A politician who no longer cares is a poor politician indeed. A politician who cannot display empathy is a politician who does not care and should be avoided at all costs. Understanding the impact of your words and actions on others is a mandatory quality for all politicians. Otherwise we might as well vote in robots.

Goes without saying.

Promising things to buy votes. We are already seeing examples of this and they come in various forms. Usually, what is promised is undeliverable even if the politician gets into power.

No one likes your face
People vote mostly on a politician’s face. Sad but true. “Do I trust this face?” says the subconscious and a decision is made. A bad politician has an untrustworthy face, this is not their fault, though some clever photography could help. Or a mask.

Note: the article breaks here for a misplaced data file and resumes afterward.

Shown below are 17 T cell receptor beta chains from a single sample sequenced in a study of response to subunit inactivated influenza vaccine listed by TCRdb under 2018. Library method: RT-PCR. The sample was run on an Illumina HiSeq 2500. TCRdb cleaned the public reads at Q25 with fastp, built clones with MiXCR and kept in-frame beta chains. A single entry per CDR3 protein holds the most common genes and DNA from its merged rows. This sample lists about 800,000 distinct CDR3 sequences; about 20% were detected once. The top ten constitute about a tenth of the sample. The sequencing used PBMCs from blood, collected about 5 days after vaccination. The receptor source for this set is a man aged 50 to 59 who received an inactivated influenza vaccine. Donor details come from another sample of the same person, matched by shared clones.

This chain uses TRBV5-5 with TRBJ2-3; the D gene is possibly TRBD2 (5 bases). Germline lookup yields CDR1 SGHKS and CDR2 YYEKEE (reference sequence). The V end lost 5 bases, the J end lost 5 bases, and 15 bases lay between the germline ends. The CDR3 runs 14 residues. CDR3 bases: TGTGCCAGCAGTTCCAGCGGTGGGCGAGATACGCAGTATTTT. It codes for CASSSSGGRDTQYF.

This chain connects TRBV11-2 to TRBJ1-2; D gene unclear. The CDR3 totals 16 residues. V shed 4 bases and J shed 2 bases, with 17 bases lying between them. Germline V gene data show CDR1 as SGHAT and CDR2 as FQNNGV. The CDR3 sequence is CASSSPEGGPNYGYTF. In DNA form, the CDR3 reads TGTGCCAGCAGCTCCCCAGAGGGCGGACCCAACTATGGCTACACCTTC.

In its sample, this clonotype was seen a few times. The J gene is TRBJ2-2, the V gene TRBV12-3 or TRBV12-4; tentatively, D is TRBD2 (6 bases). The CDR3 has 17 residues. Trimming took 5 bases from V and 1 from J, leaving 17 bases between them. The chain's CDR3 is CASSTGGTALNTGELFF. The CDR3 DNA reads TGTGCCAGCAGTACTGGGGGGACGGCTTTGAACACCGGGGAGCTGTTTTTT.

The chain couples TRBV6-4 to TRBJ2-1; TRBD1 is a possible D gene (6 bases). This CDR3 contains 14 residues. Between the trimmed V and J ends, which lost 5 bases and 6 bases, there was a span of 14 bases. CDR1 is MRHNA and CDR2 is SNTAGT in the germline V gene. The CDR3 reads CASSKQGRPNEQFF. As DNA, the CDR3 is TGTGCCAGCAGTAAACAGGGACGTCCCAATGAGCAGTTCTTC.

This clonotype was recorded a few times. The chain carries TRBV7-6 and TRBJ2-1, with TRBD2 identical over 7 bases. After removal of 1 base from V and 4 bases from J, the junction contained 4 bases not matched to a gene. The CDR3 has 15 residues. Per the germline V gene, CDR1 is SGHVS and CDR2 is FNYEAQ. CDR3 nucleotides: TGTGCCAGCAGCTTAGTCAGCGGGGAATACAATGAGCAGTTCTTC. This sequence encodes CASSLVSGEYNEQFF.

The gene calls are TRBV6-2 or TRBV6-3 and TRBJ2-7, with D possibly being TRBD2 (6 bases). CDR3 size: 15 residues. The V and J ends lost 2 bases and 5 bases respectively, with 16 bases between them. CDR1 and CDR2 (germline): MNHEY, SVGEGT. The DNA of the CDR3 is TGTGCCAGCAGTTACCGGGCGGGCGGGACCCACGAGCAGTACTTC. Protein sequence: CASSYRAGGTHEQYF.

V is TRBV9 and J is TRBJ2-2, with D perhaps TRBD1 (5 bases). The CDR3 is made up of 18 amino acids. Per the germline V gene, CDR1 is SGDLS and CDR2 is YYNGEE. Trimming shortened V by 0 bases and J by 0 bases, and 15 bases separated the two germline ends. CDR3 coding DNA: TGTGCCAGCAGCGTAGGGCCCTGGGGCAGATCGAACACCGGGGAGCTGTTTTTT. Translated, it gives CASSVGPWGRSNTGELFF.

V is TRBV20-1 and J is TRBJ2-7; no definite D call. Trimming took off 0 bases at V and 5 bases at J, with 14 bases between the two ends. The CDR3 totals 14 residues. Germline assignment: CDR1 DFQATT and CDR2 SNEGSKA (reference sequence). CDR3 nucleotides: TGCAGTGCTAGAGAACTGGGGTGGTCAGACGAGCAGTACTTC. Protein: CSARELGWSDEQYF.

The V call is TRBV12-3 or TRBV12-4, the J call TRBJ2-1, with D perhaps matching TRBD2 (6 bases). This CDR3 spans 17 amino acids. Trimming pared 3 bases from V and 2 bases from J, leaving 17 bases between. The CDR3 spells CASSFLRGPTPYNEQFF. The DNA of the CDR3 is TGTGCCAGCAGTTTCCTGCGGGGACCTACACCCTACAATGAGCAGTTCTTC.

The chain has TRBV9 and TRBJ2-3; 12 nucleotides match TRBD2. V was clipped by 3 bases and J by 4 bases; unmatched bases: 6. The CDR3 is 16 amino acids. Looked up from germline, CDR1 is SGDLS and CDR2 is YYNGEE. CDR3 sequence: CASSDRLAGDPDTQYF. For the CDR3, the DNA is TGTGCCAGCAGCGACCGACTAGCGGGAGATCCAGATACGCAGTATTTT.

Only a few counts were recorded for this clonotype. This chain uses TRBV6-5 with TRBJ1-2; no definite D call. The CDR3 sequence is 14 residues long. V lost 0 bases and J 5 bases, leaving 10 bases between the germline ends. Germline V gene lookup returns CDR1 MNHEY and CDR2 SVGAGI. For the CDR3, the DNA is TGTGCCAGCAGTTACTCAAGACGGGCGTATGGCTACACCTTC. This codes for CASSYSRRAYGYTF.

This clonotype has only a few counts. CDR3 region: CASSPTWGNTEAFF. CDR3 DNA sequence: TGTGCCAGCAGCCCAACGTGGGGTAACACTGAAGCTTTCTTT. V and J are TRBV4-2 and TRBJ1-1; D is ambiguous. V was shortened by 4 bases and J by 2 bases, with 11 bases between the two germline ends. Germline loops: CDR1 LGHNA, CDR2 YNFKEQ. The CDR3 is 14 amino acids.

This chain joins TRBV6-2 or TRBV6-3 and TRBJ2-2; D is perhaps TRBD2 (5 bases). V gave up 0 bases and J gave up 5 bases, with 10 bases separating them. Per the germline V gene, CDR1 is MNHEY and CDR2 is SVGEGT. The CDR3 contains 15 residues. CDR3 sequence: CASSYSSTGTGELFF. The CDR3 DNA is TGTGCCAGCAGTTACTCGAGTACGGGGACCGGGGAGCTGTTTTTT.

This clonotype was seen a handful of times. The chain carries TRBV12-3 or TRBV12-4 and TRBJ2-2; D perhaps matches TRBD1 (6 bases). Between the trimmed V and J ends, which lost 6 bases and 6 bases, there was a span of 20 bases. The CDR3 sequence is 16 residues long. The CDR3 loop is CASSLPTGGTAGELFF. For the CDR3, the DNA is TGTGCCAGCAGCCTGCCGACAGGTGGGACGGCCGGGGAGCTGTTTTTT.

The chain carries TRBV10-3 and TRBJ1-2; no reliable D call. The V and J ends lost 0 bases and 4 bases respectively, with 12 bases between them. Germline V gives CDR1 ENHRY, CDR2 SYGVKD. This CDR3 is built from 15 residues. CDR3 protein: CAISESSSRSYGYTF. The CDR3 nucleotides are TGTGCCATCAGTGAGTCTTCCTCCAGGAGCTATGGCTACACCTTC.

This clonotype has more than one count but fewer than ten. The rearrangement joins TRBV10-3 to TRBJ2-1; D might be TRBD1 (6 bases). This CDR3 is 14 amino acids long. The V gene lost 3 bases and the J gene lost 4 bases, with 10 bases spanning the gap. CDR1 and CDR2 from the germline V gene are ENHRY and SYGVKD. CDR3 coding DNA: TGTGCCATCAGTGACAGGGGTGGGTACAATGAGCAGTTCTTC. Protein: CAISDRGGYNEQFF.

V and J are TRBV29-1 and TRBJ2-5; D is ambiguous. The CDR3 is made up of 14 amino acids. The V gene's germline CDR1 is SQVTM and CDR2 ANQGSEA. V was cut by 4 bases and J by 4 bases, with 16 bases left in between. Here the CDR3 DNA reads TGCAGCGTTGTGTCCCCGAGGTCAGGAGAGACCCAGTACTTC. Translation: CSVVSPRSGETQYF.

So, what’s next?

I’m keen on covering the various candidates in a comparable way to the local body elections. We have a few newbies in the race and it is by no means a sewn-up election yet even though pundits assume that the usual suspects will slot back into their seats.

I also want to look at what major parties are planning for Wellington in their policy, because we often get missed in deference of high population areas or high voting areas. In the last few terms we’ve seen Auckland grow significantly and government start to drift North.

I want to keep an eye on the Labour-led Wellington City Council and how they might choose to exploit the media to further the goals of the party. They have a large media machine.